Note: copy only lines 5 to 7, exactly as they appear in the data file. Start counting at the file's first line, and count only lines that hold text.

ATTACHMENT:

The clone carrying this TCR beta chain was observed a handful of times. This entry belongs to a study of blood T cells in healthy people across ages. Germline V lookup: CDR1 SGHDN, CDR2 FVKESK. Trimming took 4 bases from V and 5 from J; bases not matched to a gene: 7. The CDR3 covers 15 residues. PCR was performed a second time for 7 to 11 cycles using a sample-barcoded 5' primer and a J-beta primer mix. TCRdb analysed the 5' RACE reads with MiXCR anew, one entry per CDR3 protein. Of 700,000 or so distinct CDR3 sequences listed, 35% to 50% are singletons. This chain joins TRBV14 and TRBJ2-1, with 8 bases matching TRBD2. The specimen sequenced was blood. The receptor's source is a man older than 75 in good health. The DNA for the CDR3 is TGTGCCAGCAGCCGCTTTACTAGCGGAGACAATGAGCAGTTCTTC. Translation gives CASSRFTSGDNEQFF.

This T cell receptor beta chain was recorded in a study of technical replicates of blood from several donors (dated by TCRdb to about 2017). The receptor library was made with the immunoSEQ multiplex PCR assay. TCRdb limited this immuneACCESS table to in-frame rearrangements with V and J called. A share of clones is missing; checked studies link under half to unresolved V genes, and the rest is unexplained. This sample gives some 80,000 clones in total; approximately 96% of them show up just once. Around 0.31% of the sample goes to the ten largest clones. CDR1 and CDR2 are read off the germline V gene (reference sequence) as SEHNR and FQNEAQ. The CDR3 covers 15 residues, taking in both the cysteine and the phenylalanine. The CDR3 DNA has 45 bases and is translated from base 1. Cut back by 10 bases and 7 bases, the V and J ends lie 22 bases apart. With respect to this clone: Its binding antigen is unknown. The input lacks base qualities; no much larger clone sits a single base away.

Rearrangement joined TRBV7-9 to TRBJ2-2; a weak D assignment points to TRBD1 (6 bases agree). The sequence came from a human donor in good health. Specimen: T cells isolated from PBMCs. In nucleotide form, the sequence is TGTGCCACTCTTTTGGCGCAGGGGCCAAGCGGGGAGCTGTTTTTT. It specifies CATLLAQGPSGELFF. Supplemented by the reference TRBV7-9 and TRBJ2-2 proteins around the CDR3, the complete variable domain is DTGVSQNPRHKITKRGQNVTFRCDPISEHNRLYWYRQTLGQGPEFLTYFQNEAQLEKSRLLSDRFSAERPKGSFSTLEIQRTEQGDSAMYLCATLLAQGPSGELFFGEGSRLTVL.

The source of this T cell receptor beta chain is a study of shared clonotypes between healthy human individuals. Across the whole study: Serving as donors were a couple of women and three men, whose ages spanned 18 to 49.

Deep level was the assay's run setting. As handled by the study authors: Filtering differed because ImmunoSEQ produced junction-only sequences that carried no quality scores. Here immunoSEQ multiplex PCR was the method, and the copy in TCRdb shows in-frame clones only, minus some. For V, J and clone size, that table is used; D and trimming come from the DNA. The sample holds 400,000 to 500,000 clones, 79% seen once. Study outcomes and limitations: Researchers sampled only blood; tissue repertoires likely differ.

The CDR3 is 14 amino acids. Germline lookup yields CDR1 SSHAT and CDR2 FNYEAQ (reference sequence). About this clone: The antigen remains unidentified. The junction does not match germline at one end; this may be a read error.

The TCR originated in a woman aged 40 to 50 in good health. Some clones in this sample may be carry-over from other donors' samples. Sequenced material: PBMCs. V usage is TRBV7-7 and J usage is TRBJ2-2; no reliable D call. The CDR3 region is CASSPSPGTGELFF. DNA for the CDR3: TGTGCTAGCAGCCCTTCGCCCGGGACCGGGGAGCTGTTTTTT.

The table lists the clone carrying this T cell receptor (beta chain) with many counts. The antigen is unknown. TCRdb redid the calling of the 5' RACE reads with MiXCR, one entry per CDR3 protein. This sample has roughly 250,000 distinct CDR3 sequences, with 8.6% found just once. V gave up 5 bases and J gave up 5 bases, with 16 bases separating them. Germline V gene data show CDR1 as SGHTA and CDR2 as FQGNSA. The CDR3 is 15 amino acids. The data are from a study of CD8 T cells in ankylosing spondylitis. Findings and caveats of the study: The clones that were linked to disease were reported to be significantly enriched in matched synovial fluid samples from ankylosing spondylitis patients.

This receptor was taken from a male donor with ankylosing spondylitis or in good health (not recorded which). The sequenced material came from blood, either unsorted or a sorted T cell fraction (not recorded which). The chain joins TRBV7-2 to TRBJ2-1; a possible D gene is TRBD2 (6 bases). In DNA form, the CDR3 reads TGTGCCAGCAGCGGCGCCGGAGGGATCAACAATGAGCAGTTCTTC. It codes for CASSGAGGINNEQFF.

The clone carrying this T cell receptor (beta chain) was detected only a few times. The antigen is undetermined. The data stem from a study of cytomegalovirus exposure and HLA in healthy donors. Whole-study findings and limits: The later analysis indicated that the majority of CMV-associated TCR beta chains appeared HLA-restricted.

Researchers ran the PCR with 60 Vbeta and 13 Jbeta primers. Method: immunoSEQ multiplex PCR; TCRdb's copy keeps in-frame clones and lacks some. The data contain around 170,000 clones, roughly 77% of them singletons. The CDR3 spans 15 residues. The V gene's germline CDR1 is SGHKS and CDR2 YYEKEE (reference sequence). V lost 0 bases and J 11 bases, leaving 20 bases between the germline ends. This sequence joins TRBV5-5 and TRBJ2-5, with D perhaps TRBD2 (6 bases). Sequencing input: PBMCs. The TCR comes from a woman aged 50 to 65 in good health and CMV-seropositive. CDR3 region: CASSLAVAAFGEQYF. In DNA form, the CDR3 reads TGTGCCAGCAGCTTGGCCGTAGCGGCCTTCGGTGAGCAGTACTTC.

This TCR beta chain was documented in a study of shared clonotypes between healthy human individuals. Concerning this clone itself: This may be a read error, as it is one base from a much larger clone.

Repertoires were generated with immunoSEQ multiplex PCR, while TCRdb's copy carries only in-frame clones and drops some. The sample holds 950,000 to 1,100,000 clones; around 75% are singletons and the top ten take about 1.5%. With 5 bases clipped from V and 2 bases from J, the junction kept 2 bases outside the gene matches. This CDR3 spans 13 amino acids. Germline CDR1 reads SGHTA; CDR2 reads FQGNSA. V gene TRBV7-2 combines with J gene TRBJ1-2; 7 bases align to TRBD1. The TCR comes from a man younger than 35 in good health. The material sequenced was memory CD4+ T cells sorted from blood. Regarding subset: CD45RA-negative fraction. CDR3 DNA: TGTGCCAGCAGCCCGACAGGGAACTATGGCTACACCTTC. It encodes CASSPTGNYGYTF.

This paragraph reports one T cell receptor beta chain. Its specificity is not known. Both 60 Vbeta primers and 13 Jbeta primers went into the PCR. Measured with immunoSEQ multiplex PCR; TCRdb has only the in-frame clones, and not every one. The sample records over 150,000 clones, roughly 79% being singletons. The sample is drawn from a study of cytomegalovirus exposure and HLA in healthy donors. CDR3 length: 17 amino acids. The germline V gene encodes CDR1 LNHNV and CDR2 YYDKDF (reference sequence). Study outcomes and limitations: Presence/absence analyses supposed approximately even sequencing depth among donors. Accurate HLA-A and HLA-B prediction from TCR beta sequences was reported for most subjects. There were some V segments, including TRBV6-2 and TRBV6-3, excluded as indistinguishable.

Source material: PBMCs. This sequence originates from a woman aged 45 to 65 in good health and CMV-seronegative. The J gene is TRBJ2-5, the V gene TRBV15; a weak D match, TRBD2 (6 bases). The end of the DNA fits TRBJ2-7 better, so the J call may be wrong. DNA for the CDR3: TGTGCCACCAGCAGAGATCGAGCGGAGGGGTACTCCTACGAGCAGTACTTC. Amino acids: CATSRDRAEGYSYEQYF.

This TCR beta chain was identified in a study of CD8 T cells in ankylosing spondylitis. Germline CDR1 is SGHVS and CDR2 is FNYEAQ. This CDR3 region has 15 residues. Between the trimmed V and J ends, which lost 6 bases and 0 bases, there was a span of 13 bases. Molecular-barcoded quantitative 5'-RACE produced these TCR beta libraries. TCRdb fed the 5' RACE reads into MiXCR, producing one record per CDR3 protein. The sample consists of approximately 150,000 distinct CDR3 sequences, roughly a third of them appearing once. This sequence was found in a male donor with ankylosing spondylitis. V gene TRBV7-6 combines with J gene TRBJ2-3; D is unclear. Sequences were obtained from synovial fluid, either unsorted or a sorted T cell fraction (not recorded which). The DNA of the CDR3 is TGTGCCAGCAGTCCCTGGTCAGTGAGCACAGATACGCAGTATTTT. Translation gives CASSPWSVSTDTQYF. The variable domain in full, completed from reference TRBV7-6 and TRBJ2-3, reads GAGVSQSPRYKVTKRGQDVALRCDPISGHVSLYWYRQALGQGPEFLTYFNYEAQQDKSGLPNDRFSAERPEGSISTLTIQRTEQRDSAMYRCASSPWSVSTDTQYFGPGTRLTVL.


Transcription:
Deep level was the assay's run setting. As handled by the study authors: Filtering differed because ImmunoSEQ produced junction-only sequences that carried no quality scores. Here immunoSEQ multiplex PCR was the method, and the copy in TCRdb shows in-frame clones only, minus some. For V, J and clone size, that table is used; D and trimming come from the DNA. The sample holds 400,000 to 500,000 clones, 79% seen once. Study outcomes and limitations: Researchers sampled only blood; tissue repertoires likely differ.

The CDR3 is 14 amino acids. Germline lookup yields CDR1 SSHAT and CDR2 FNYEAQ (reference sequence). About this clone: The antigen remains unidentified. The junction does not match germline at one end; this may be a read error.

The TCR originated in a woman aged 40 to 50 in good health. Some clones in this sample may be carry-over from other donors' samples. Sequenced material: PBMCs. V usage is TRBV7-7 and J usage is TRBJ2-2; no reliable D call. The CDR3 region is CASSPSPGTGELFF. DNA for the CDR3: TGTGCTAGCAGCCCTTCGCCCGGGACCGGGGAGCTGTTTTTT.